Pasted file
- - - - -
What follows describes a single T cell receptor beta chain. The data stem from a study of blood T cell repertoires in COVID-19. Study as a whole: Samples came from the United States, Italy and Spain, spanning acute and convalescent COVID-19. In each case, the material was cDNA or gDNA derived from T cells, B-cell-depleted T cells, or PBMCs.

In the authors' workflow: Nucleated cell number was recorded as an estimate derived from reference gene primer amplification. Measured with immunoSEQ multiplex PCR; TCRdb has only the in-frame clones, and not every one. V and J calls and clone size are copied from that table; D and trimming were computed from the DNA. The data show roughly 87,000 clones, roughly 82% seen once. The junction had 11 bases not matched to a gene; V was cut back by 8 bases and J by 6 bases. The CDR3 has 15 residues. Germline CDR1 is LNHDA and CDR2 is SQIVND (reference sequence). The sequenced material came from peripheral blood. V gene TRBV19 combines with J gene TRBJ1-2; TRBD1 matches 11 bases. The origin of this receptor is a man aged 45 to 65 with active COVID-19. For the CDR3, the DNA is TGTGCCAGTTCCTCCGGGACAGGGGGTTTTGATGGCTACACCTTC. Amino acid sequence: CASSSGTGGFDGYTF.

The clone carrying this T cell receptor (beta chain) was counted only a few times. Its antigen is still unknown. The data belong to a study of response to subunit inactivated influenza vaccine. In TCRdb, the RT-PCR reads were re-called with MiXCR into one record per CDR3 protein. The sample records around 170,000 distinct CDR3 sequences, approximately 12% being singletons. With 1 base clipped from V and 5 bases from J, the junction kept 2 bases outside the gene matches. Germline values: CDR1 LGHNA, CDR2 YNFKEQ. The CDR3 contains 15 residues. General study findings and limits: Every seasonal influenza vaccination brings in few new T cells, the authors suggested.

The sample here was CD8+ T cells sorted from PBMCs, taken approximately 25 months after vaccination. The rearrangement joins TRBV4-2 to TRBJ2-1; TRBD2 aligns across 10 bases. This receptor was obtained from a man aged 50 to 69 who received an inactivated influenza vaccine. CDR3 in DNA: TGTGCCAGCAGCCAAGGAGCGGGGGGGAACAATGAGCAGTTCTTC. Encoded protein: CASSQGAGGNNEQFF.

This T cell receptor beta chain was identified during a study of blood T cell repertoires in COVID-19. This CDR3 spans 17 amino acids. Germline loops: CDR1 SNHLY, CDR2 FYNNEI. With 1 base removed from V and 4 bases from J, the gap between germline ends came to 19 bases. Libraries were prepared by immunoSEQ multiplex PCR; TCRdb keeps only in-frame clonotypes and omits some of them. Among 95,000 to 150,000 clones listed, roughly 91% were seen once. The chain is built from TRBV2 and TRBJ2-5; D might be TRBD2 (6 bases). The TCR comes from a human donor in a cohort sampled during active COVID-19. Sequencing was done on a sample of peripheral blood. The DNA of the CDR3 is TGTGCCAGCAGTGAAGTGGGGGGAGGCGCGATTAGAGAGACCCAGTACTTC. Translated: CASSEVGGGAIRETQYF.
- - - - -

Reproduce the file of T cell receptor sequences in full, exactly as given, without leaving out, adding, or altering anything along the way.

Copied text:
What follows describes a single T cell receptor beta chain. The data stem from a study of blood T cell repertoires in COVID-19. Study as a whole: Samples came from the United States, Italy and Spain, spanning acute and convalescent COVID-19. In each case, the material was cDNA or gDNA derived from T cells, B-cell-depleted T cells, or PBMCs.

In the authors' workflow: Nucleated cell number was recorded as an estimate derived from reference gene primer amplification. Measured with immunoSEQ multiplex PCR; TCRdb has only the in-frame clones, and not every one. V and J calls and clone size are copied from that table; D and trimming were computed from the DNA. The data show roughly 87,000 clones, roughly 82% seen once. The junction had 11 bases not matched to a gene; V was cut back by 8 bases and J by 6 bases. The CDR3 has 15 residues. Germline CDR1 is LNHDA and CDR2 is SQIVND (reference sequence). The sequenced material came from peripheral blood. V gene TRBV19 combines with J gene TRBJ1-2; TRBD1 matches 11 bases. The origin of this receptor is a man aged 45 to 65 with active COVID-19. For the CDR3, the DNA is TGTGCCAGTTCCTCCGGGACAGGGGGTTTTGATGGCTACACCTTC. Amino acid sequence: CASSSGTGGFDGYTF.

The clone carrying this T cell receptor (beta chain) was counted only a few times. Its antigen is still unknown. The data belong to a study of response to subunit inactivated influenza vaccine. In TCRdb, the RT-PCR reads were re-called with MiXCR into one record per CDR3 protein. The sample records around 170,000 distinct CDR3 sequences, approximately 12% being singletons. With 1 base clipped from V and 5 bases from J, the junction kept 2 bases outside the gene matches. Germline values: CDR1 LGHNA, CDR2 YNFKEQ. The CDR3 contains 15 residues. General study findings and limits: Every seasonal influenza vaccination brings in few new T cells, the authors suggested.

The sample here was CD8+ T cells sorted from PBMCs, taken approximately 25 months after vaccination. The rearrangement joins TRBV4-2 to TRBJ2-1; TRBD2 aligns across 10 bases. This receptor was obtained from a man aged 50 to 69 who received an inactivated influenza vaccine. CDR3 in DNA: TGTGCCAGCAGCCAAGGAGCGGGGGGGAACAATGAGCAGTTCTTC. Encoded protein: CASSQGAGGNNEQFF.

This T cell receptor beta chain was identified during a study of blood T cell repertoires in COVID-19. This CDR3 spans 17 amino acids. Germline loops: CDR1 SNHLY, CDR2 FYNNEI. With 1 base removed from V and 4 bases from J, the gap between germline ends came to 19 bases. Libraries were prepared by immunoSEQ multiplex PCR; TCRdb keeps only in-frame clonotypes and omits some of them. Among 95,000 to 150,000 clones listed, roughly 91% were seen once. The chain is built from TRBV2 and TRBJ2-5; D might be TRBD2 (6 bases). The TCR comes from a human donor in a cohort sampled during active COVID-19. Sequencing was done on a sample of peripheral blood. The DNA of the CDR3 is TGTGCCAGCAGTGAAGTGGGGGGAGGCGCGATTAGAGAGACCCAGTACTTC. Translated: CASSEVGGGAIRETQYF.